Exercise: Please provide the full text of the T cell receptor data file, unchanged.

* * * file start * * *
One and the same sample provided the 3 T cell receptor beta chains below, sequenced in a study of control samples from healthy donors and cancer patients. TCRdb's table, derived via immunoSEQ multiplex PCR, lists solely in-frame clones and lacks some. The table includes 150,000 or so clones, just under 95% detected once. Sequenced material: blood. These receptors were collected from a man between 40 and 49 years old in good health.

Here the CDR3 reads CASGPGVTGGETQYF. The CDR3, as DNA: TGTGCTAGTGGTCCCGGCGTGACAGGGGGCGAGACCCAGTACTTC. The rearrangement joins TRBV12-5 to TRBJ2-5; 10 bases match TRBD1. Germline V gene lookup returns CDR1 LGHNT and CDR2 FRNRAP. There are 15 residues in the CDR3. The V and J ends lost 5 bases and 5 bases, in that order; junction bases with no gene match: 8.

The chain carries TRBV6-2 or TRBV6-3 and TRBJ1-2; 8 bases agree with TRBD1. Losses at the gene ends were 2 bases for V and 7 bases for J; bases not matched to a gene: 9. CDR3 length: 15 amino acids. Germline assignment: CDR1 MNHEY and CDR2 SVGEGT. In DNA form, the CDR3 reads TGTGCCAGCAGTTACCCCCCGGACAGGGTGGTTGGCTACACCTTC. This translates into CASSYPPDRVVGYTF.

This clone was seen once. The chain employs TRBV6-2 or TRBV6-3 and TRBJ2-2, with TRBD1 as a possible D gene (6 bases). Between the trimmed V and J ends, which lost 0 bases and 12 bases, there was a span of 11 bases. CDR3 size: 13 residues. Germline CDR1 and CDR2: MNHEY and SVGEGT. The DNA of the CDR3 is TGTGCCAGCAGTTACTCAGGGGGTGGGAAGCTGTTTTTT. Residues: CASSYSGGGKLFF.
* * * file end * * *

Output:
One and the same sample provided the 3 T cell receptor beta chains below, sequenced in a study of control samples from healthy donors and cancer patients. TCRdb's table, derived via immunoSEQ multiplex PCR, lists solely in-frame clones and lacks some. The table includes 150,000 or so clones, just under 95% detected once. Sequenced material: blood. These receptors were collected from a man between 40 and 49 years old in good health.

Here the CDR3 reads CASGPGVTGGETQYF. The CDR3, as DNA: TGTGCTAGTGGTCCCGGCGTGACAGGGGGCGAGACCCAGTACTTC. The rearrangement joins TRBV12-5 to TRBJ2-5; 10 bases match TRBD1. Germline V gene lookup returns CDR1 LGHNT and CDR2 FRNRAP. There are 15 residues in the CDR3. The V and J ends lost 5 bases and 5 bases, in that order; junction bases with no gene match: 8.

The chain carries TRBV6-2 or TRBV6-3 and TRBJ1-2; 8 bases agree with TRBD1. Losses at the gene ends were 2 bases for V and 7 bases for J; bases not matched to a gene: 9. CDR3 length: 15 amino acids. Germline assignment: CDR1 MNHEY and CDR2 SVGEGT. In DNA form, the CDR3 reads TGTGCCAGCAGTTACCCCCCGGACAGGGTGGTTGGCTACACCTTC. This translates into CASSYPPDRVVGYTF.

This clone was seen once. The chain employs TRBV6-2 or TRBV6-3 and TRBJ2-2, with TRBD1 as a possible D gene (6 bases). Between the trimmed V and J ends, which lost 0 bases and 12 bases, there was a span of 11 bases. CDR3 size: 13 residues. Germline CDR1 and CDR2: MNHEY and SVGEGT. The DNA of the CDR3 is TGTGCCAGCAGTTACTCAGGGGGTGGGAAGCTGTTTTTT. Residues: CASSYSGGGKLFF.